New Home for Christmas

For the first Christmas in years, Harry Puaa won’t have to worry about rain blowing into his house. The Vietnam veteran lives with his wife “in the oldest house on this road” – Pu`ukapele Ave. in Ho`olehua – and has called it home since the early 1940s. Now, with bedding peeking out of broken wall boards, glass windows mostly missing and a sagging roofline, living in the old house could make some people question their good fortunes.

But “Uncle Harry” doesn’t think much of it, referring nonchalantly to having spent two years in Vietnam with no house at all. “To me, it’s a house,” he says, motioning a camouflage uniform-clad arm toward a new home that is rising behind his old one.

The studio structure is being constructed by Molokai Habitat for Humanity (MHFH) through Habitat for Humanity International and Lowe’s Home Improvement Program called Hammers for Heroes, which funds home improvements for veterans. The termopane bucuresti contractors help them have a successful home improvement.

Uncle Harry says he tried to get a loan through the Department of Veterans Affairs for 30 years. In 2009, he finally got the hefty stack of paperwork in hand, and went to MHFH for help building a new house. But current MHFH Executive Director Zhantell Dudoit said the organization didn’t have the funding at the time. When Dudoit took the position in March 2011, she drove Molokai roads to find those most in need of assistance, and took note of Uncle Harry’s house. She secured $7,500 in Hammers for Heroes funding, which covers building material and shipping costs. All labor is donated by volunteers, Dudoit added.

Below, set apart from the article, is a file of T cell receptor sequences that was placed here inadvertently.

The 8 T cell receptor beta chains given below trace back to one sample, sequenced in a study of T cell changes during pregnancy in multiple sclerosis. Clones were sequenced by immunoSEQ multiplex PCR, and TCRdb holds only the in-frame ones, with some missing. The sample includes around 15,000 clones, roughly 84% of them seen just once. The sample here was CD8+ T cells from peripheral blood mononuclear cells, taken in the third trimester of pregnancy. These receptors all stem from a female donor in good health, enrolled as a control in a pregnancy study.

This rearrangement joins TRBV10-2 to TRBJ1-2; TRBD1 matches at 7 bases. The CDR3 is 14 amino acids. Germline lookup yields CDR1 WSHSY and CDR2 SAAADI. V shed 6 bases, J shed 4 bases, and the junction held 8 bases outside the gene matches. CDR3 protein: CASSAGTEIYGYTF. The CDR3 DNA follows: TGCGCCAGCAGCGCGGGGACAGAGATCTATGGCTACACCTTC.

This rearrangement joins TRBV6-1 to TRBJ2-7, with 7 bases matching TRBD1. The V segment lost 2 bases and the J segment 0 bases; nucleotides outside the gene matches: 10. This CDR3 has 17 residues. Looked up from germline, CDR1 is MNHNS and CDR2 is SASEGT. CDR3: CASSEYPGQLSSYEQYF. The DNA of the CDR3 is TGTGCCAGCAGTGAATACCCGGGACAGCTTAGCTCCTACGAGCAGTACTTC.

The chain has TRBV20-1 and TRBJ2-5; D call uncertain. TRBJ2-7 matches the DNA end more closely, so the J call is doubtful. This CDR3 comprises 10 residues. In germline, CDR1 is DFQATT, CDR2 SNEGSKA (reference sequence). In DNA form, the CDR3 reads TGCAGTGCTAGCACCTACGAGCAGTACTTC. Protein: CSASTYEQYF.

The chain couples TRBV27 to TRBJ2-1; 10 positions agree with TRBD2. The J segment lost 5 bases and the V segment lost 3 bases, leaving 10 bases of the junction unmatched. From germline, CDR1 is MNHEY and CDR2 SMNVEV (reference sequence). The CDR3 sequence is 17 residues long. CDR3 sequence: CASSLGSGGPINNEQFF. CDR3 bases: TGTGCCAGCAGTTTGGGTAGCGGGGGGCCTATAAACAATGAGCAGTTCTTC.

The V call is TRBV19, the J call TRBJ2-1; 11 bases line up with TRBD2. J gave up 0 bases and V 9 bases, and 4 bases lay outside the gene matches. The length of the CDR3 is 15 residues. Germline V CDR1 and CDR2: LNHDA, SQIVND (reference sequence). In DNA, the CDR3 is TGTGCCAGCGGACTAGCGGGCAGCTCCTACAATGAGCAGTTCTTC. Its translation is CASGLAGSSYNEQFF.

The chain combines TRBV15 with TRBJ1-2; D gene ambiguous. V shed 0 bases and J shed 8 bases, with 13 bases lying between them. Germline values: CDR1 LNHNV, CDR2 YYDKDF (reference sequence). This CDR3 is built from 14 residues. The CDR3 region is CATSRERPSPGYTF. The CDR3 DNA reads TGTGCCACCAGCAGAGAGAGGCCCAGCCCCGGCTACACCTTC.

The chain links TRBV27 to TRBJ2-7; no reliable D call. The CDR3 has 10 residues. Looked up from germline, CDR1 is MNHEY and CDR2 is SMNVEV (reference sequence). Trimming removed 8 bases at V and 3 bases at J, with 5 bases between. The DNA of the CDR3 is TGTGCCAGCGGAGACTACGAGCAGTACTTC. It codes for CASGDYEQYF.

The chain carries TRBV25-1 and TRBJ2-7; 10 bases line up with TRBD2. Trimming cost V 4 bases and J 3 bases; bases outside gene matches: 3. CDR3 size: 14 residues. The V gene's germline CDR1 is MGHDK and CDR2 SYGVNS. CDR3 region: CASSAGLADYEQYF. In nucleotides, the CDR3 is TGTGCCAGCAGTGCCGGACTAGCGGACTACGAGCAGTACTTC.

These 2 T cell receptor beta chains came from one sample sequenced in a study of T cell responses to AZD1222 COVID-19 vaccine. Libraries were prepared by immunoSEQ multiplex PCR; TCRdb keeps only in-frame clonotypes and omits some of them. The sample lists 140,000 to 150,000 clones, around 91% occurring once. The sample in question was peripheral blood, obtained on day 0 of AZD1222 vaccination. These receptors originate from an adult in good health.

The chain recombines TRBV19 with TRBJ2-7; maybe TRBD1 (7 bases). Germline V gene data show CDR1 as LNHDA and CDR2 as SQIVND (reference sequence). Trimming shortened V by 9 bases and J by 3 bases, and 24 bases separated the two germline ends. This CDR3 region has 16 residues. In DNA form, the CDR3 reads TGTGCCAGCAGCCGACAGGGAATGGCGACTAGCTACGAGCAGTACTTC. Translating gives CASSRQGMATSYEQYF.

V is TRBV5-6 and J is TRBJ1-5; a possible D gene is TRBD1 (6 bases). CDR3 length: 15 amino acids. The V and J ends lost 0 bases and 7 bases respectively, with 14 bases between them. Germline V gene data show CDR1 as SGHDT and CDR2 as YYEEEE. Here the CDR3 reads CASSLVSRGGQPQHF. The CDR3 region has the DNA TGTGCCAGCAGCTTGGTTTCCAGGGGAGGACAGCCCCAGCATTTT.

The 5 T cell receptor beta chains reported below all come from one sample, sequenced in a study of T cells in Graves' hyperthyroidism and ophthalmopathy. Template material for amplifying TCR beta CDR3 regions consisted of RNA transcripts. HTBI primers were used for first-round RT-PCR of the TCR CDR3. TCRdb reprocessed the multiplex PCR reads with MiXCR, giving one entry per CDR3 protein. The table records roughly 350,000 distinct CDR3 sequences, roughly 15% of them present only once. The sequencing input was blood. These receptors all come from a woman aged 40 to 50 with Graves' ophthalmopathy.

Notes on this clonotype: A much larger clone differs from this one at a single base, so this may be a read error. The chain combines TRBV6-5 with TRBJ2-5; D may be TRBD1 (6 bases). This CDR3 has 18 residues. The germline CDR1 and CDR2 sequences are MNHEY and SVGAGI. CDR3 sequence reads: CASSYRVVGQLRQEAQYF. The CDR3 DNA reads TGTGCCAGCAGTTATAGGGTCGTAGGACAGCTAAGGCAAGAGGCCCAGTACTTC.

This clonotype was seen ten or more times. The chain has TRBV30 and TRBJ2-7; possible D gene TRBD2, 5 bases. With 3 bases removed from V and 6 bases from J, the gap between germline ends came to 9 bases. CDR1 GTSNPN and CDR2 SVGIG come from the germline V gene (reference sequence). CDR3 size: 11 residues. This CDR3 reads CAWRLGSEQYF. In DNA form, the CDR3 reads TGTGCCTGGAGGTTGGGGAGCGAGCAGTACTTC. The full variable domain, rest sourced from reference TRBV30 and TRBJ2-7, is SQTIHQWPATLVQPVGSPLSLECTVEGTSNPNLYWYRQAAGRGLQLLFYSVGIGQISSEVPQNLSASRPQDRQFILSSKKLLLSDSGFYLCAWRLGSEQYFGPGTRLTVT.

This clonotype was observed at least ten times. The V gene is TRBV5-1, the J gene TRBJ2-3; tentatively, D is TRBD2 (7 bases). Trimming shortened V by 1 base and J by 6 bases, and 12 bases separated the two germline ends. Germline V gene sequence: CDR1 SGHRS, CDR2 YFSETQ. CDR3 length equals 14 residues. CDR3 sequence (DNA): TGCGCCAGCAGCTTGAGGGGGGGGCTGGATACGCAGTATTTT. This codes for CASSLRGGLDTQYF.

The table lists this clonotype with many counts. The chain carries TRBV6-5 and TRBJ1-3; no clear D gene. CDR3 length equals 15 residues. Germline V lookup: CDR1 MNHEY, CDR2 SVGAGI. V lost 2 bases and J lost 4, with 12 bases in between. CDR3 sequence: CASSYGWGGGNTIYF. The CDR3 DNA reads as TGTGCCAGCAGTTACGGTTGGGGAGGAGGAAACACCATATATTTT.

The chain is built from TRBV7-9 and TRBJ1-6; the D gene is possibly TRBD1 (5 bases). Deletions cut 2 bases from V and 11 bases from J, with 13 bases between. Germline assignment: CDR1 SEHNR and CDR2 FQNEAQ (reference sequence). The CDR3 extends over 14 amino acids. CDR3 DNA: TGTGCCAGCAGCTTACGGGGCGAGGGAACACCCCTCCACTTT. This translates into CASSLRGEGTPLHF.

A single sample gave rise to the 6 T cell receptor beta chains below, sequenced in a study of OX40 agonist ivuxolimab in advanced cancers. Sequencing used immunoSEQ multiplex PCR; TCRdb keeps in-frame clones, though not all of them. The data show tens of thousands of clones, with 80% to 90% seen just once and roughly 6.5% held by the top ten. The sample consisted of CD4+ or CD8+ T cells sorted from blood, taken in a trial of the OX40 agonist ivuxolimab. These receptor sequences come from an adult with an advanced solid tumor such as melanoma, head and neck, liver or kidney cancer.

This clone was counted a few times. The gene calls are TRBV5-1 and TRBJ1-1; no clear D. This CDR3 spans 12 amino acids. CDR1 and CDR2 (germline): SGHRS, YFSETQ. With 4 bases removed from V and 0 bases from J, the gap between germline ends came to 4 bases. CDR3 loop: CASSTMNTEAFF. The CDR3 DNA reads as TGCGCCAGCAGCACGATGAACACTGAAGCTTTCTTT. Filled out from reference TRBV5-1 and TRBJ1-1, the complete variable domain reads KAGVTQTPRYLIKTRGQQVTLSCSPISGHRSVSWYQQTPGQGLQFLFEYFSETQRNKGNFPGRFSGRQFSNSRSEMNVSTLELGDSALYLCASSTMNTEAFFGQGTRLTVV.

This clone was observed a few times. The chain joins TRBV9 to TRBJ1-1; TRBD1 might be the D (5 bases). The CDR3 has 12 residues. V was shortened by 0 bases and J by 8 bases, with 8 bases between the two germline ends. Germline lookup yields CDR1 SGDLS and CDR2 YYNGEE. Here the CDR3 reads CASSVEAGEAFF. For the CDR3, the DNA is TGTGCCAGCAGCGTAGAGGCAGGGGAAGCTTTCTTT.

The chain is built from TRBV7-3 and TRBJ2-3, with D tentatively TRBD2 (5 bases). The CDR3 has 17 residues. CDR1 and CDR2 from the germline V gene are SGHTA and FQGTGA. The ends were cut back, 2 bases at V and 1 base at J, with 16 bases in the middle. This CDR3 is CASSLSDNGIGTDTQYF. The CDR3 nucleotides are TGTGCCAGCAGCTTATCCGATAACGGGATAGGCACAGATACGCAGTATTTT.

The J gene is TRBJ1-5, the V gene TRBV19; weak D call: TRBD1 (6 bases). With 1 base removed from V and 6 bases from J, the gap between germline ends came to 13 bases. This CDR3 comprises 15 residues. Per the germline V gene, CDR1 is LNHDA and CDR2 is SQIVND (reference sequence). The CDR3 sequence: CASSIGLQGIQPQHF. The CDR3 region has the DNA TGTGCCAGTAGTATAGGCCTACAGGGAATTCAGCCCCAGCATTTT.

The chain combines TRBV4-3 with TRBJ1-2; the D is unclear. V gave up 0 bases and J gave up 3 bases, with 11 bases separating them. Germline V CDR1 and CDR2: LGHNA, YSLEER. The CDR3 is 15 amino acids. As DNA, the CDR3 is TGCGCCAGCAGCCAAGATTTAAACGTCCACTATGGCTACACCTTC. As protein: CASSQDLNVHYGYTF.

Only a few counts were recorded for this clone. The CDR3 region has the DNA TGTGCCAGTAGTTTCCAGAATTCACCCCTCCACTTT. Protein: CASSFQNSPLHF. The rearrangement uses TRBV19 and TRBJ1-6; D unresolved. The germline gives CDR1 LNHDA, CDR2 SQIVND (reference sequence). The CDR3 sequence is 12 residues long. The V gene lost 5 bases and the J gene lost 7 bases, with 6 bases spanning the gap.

Hammers for Heroes funded seven projects statewide, beginning on Dec. 2, in honor of Pearl Harbor Day on Dec. 7. Uncle Harry’s house is on schedule to be completed by Christmas.

He expresses matter-of-fact gratitude for being able to live on the land his father passed down to him.

“Where else in Hawaii could you find 40 acres?” Uncle Harry wonders aloud. “I love this land; I was born and raised on this land.”

He says education was important to his father, and Uncle Harry attended Kamehameha Schools. After serving in the Army, he worked for Aloha Airlines for 40 years in terminal operations and cargo.

His father had the house built, he says – all the lumber had to be loaded by hand from the barge. As he kicks the loose, red dirt, Uncle Harry remembers how his mother would “lose it” over trying to wash out – by hand in cold water – the dirt from his and his brothers’ clothes, back when they had no electricity or running water.

While Uncle Harry and his wife now have been living with electricity and washing machine in their house, he says he’s been “fixing stuff” for the past 10 years. It had gotten to the point, though, where “you’re gonna have to fix this, then you’re gonna have to fix that.” The old structure is scheduled for demolition once the new home is built.

Site supervisor James Espaniola said “a lot of hands” have gone into framing Uncle Harry’s house – “10 at any given time.”

“By Christmas he will be living in the safety and comfort of his new studio,” said Dudoit.

Caption: Harry Puaa, center, stands with Molokai Habitat for Humanity staff and volunteers building his new house, made possible through funding from Hammers for Heroes.


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